Joker just made history as the comic book movie with the most Oscar nominations, but that doesn’t mean it’s safe from the Honest Trailer treatment.
Popular YouTube channel Screen Junkies uploaded a satirical look at the Joaquin Phoenix movie, which tears apart the suggestions that it’s too toxic a movie to see. The film picked up 11 nominations for the 2020 Oscars, with Phoenix leading the Best Actor race.
The video starts out by introducing the movie as “a period piece about psychological and social decay with the bare minimum of Batman it took to get the movie made,” showing the famous scene in which young Bruce Wayne’s parents are killed.
Then the narrator takes a shot at critics who called the movie’s violence “dangerous.”
“Prepare for a film the media said was too dangerous for you to see, which made audiences way more excited than regular marketing ever could have,” he narrates. “Cruising its way to a billion dollars on a $55 million budget because it got hyped like a cinematic fear toxin that would turn you into the Joker, even though it ended up being a mumble-core [Martin] Scorsese riff about the world’s saddest clown.”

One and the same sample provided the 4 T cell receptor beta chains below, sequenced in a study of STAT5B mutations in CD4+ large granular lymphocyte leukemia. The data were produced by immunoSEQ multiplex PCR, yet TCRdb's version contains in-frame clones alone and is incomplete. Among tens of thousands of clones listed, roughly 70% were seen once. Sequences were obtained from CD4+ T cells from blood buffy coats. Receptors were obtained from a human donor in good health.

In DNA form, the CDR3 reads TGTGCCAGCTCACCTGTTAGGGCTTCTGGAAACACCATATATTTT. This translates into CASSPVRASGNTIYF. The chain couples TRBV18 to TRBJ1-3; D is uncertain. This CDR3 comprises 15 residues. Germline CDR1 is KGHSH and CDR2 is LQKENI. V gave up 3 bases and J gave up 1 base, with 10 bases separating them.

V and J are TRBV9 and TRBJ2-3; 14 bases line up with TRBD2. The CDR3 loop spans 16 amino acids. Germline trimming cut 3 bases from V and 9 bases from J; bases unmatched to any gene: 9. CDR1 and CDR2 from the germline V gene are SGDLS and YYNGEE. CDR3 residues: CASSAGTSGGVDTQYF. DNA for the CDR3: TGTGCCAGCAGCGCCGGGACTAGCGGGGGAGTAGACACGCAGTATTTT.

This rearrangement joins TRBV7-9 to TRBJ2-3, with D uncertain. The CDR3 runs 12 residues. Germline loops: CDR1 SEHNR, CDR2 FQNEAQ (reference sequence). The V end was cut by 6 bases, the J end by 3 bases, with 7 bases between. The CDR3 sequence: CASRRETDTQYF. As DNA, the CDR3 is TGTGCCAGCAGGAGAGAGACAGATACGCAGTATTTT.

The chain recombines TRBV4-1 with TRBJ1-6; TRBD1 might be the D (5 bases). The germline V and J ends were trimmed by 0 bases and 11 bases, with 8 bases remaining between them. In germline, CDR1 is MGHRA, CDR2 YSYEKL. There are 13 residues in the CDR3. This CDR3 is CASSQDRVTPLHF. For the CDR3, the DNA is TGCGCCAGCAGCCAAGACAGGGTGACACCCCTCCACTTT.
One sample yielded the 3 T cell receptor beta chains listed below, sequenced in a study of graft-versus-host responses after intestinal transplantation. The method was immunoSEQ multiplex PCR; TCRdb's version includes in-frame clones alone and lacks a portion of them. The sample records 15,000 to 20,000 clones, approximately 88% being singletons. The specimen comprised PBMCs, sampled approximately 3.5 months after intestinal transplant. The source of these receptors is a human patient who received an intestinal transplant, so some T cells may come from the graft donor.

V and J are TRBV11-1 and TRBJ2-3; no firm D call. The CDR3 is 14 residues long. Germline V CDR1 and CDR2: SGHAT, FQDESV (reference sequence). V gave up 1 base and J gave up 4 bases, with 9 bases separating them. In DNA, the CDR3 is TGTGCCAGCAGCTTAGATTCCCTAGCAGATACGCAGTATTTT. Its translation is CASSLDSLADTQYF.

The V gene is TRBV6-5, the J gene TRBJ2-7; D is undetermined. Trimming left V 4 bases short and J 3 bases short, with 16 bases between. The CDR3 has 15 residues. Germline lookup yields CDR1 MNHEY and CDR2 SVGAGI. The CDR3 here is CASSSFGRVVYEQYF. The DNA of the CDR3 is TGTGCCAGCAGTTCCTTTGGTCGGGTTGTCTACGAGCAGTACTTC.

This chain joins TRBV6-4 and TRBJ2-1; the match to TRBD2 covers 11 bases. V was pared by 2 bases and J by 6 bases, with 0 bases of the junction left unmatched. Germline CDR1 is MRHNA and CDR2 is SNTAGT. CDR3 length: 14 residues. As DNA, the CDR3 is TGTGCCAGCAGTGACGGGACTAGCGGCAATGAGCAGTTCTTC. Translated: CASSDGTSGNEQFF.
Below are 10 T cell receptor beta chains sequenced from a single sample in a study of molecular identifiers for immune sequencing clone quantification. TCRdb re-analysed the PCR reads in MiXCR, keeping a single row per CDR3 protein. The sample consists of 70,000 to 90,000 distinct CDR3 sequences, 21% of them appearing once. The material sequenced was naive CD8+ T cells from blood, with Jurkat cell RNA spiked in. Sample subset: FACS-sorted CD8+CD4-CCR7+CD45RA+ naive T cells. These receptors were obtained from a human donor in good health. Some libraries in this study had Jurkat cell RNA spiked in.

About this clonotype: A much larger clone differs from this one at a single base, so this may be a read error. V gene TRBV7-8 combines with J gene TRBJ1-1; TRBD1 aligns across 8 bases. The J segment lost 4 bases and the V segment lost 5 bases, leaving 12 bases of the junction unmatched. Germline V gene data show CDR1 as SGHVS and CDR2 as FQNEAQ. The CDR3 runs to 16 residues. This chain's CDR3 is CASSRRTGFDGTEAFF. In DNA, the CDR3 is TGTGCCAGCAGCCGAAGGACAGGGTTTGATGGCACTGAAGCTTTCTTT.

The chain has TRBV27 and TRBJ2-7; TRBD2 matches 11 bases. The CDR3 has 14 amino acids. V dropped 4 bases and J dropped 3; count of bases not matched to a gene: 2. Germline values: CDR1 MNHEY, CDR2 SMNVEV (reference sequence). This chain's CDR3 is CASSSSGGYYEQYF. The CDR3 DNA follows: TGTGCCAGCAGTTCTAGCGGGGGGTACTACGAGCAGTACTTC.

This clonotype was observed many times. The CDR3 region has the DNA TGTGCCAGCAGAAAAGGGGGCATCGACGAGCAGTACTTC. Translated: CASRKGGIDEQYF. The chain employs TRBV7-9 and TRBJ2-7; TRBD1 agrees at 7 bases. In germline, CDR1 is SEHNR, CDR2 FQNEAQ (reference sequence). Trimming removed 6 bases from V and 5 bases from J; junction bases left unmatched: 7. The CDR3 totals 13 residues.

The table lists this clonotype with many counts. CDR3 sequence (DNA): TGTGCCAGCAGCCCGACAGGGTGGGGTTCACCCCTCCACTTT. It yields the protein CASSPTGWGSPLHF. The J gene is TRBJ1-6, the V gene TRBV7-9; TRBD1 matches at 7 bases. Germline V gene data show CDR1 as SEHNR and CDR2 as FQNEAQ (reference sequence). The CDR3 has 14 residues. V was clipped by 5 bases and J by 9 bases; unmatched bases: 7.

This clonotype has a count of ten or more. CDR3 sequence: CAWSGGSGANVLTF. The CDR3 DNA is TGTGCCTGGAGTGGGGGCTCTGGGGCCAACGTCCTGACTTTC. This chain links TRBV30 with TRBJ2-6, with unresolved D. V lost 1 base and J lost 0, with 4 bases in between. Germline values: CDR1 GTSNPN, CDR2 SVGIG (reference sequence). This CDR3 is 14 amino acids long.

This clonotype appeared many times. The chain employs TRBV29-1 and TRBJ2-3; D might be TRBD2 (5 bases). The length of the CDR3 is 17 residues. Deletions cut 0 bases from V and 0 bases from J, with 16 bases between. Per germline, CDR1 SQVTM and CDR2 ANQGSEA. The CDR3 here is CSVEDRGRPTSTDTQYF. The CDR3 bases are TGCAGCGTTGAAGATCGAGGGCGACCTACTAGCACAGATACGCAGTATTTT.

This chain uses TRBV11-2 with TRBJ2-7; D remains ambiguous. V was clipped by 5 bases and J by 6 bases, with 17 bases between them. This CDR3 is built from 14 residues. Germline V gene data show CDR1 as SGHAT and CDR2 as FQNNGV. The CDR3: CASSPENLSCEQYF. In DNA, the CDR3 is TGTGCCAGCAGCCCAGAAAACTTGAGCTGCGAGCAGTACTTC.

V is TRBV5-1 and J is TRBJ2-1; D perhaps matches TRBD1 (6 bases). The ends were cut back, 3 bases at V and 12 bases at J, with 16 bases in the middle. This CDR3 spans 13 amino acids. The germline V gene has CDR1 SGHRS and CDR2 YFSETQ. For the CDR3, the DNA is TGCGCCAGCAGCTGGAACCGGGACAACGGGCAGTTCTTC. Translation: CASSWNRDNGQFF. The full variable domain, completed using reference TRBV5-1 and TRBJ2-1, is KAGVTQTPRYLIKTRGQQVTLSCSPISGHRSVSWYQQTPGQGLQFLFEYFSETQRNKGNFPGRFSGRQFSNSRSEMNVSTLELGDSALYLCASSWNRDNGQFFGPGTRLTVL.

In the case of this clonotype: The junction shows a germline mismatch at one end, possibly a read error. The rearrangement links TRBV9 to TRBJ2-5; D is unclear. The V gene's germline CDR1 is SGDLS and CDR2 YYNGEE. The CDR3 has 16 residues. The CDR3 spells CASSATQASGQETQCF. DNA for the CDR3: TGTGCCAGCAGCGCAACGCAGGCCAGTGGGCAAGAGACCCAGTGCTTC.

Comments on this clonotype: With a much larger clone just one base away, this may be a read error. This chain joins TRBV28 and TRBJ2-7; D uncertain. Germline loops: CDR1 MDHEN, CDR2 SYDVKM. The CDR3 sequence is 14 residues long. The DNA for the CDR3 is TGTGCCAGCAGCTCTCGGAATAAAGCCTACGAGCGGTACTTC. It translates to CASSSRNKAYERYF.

The trailer also pokes fun at Phoenix’s laugh throughout the movie, which varies from normal to manic to crying-laughing. The actor actually based the trait on a real mental illness.
Phoenix plays Arthur Fleck, a man struggling with a variety of mental illnesses that keeps him from finding acceptance in a city that is slowly slipping into chaos itself.
One of these illnesses causes Fleck to uncontrollably laugh at inappropriate times, leading him to carry an informational card that explains the condition to people who may be near him during an episode.
While the movie never names what specific illnesses Fleck has been diagnosed with, these fits of controllable laughter are based on an actual disorder called the Pseudobulbar Affect, or PBA.
The condition causes bursts of uncontrollable laughing or crying and usually manifests in people who have ALS, MS, neurological conditions or traumatic brain injuries, according to Mayo Clinic.
These episodes can go on for minutes at a time, the organization says, and can cause embarrassment, social isolation, distress and depression.
“I thought of him having these reactions that one would consider inappropriate,” Phoenix told Indiewire. “I thought of the movie as a commentary on humor in our PC culture. Somebody who was out of touch with the world, laughing at school at something horrible that has happened. How to explain that to the principal?”